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Each key is assigned a keycode number from one to twelve, like hours around a clock. To select a compatible key from any origin keycode, choose a keycode within one number of your original keycode. THAT'S IT! If you are in keycode 9, you can select an 8, 9 or 10. If you are in keycode 4, you can select a 3, 4 or 5. If you are in keycode 12, you can select an 11, 12 or 1. Your best mixes will be into another song at the same speed and key. SIMPLE ENOUGH?

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The normal speed of the incoming song should be as close as possible to the speed of the original song. This is because changing the speed normally changes the pitch of music (exceptions include key stabilizer circuits such as Pioneer's "Master Tempo" and Denon's "Key Adjust"). You can sometimes get away with speed differences of up to 3%, but such mixes WILL tend to sound sour.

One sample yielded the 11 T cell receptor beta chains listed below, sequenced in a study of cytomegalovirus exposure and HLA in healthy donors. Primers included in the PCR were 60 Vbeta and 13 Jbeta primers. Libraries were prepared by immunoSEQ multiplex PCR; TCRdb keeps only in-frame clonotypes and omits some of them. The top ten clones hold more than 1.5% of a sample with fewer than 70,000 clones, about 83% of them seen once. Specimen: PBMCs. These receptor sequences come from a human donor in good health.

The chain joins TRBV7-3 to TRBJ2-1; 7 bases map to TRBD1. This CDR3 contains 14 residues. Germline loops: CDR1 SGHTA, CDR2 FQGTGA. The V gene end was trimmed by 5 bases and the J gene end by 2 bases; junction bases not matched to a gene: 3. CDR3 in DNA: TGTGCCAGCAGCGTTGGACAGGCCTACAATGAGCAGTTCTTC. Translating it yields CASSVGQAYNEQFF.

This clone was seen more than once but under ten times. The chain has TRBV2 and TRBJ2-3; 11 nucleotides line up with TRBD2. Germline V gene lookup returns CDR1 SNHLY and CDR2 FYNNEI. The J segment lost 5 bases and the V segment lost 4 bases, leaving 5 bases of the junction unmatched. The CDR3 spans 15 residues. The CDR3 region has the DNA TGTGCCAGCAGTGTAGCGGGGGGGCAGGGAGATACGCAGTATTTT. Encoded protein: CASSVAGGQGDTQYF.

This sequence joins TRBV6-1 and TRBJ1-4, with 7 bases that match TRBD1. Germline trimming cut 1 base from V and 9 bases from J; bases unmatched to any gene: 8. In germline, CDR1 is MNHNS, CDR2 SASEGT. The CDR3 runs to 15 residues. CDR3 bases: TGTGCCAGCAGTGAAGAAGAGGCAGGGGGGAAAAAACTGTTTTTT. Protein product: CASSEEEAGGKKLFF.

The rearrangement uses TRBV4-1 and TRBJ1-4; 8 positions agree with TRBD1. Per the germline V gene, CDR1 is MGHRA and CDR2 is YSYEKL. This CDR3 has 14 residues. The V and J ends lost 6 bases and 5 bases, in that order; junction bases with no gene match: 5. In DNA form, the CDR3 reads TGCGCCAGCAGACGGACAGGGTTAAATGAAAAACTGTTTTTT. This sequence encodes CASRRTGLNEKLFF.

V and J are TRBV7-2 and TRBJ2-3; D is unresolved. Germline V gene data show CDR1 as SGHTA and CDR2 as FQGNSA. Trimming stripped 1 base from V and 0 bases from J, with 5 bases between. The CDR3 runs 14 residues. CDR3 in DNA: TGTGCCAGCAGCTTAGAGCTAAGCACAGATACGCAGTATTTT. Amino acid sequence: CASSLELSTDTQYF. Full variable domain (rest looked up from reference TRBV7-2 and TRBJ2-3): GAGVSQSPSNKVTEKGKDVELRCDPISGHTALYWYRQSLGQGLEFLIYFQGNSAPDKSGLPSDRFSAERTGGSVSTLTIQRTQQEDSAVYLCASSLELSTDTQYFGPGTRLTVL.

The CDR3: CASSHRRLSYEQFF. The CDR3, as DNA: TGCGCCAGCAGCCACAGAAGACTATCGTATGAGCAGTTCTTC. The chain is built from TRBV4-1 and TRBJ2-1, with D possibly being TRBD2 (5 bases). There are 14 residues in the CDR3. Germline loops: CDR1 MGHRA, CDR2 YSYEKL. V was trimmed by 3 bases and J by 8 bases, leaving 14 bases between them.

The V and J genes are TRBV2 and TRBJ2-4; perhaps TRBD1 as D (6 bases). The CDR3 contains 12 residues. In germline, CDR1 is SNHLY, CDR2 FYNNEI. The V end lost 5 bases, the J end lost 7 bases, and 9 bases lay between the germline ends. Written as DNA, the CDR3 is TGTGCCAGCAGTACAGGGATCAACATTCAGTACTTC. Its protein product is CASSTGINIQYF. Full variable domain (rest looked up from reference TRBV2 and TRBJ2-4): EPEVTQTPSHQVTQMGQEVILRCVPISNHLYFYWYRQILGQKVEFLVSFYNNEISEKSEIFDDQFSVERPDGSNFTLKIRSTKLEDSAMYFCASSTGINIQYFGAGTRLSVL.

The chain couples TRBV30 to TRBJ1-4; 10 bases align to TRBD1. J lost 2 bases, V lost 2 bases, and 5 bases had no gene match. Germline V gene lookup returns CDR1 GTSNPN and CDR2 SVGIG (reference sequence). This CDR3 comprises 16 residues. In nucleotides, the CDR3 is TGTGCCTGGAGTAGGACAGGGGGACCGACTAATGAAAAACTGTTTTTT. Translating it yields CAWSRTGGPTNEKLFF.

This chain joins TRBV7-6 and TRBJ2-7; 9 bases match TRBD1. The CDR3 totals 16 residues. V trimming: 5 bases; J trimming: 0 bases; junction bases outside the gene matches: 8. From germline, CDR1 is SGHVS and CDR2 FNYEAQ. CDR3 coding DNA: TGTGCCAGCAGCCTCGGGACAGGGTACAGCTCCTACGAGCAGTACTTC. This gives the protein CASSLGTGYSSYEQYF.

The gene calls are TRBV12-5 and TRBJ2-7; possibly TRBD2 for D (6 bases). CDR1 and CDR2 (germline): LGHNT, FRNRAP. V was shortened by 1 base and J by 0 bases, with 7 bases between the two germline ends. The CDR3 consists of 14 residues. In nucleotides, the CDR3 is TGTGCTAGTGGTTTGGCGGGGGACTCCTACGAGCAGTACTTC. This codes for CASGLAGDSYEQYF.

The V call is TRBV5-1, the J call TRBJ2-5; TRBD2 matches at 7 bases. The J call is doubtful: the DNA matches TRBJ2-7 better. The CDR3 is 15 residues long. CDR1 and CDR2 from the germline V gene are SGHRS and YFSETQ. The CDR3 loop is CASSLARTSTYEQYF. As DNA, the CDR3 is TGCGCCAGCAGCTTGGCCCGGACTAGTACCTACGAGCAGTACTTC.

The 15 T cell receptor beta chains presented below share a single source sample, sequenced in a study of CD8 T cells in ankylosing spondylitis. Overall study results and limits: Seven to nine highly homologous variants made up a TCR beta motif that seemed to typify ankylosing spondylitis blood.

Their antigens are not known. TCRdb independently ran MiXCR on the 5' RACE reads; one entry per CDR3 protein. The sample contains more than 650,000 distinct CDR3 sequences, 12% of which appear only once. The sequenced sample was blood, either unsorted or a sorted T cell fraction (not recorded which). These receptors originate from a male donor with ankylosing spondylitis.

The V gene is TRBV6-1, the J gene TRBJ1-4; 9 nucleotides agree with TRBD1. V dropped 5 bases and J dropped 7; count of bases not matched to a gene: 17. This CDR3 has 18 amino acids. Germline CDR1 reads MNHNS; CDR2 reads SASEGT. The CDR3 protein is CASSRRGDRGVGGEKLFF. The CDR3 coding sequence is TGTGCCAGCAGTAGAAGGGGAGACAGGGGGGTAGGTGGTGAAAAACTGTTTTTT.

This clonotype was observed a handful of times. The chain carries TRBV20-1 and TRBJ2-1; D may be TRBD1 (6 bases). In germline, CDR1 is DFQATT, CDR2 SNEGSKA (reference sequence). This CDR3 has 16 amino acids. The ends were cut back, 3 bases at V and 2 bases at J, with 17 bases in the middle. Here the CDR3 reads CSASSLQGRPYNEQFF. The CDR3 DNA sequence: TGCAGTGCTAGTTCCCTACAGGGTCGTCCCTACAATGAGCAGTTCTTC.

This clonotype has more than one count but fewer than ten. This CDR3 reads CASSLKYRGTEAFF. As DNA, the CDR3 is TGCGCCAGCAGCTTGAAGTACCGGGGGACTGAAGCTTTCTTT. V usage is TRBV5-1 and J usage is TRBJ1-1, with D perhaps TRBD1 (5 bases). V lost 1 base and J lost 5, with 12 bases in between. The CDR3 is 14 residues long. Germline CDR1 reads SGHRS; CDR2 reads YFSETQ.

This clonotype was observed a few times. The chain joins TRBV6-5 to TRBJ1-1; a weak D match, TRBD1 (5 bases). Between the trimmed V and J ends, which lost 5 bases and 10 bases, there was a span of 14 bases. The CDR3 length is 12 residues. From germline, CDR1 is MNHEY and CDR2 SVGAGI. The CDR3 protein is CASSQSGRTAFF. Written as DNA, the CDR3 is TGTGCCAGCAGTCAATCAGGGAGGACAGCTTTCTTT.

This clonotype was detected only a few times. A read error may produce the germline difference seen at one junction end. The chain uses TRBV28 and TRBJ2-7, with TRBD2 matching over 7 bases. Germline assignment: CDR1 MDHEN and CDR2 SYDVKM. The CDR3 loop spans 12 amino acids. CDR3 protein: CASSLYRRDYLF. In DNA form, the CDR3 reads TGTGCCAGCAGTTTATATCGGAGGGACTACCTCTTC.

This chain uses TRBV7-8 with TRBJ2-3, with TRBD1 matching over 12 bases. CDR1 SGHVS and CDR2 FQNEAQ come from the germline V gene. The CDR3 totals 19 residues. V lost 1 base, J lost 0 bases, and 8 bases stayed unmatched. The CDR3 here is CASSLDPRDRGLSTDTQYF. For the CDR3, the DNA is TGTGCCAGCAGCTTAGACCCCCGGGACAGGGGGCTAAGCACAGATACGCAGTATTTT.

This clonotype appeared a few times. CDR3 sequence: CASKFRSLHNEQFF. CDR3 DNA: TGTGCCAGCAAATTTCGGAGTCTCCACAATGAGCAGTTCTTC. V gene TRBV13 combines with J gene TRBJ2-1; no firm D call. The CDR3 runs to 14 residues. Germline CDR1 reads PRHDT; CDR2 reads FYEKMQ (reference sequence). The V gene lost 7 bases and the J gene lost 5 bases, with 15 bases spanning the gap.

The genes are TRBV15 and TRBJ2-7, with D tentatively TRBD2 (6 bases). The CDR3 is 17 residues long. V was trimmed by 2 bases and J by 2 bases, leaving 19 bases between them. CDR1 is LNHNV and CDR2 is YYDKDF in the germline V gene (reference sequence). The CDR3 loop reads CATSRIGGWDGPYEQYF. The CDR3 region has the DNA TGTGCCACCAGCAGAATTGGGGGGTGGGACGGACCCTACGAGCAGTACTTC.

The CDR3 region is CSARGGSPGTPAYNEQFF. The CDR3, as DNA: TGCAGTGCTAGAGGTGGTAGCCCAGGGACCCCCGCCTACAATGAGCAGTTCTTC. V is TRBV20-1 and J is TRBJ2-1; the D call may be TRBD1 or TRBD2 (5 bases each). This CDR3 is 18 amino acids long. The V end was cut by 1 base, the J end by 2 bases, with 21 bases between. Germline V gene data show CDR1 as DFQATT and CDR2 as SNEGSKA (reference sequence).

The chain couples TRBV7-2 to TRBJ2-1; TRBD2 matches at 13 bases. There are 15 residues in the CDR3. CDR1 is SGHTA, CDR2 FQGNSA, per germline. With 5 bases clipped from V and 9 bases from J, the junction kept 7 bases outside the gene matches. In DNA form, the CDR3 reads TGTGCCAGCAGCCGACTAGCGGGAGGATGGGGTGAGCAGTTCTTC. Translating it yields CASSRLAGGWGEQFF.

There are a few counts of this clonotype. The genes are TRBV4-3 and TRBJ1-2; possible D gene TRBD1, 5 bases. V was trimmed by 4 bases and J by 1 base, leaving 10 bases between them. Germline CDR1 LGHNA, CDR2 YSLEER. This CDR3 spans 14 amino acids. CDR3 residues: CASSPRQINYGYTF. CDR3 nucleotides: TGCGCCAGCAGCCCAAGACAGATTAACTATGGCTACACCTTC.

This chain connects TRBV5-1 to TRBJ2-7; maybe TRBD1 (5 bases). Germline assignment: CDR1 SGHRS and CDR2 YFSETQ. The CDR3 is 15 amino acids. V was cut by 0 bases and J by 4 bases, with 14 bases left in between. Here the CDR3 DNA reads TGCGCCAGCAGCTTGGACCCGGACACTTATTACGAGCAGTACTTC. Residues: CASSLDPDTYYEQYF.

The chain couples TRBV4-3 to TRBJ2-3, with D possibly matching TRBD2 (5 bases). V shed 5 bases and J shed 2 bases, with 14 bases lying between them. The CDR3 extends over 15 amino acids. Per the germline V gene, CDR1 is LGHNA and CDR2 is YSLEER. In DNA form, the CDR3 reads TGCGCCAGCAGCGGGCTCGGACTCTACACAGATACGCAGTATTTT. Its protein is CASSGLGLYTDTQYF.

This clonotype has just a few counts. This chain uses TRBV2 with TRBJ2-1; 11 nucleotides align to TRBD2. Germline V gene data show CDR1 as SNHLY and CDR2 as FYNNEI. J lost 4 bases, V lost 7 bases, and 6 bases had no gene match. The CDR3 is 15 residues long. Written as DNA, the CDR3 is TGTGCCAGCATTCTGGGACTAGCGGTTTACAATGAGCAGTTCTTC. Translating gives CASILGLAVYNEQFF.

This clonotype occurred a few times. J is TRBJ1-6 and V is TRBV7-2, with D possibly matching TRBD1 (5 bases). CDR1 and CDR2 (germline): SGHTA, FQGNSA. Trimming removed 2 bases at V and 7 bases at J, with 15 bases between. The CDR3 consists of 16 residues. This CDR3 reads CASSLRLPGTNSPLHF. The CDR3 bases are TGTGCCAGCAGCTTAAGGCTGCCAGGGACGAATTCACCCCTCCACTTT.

Do not confuse a 3% speed difference with a 3 BPM difference. They are the same ONLY when pitching up or down from 100 BPM. A 3% speed increase from 100 BPM is exactly 103 BPM. However, a 3% speed increase from 130 BPM is 133.9 BPM, not 133 BPM. A 3% speed increase from 80 BPM is 82.4 BPM, not 83 BPM. As a general rule, a difference of 2 BPM is acceptable for harmonic mixing below 100 BPM. A difference of 3 BPM is acceptable for harmonic mixing above 100 BPM. The longer your harmonic overlay, the more noticeable speed differences will be. Keep speed differences as small as possible.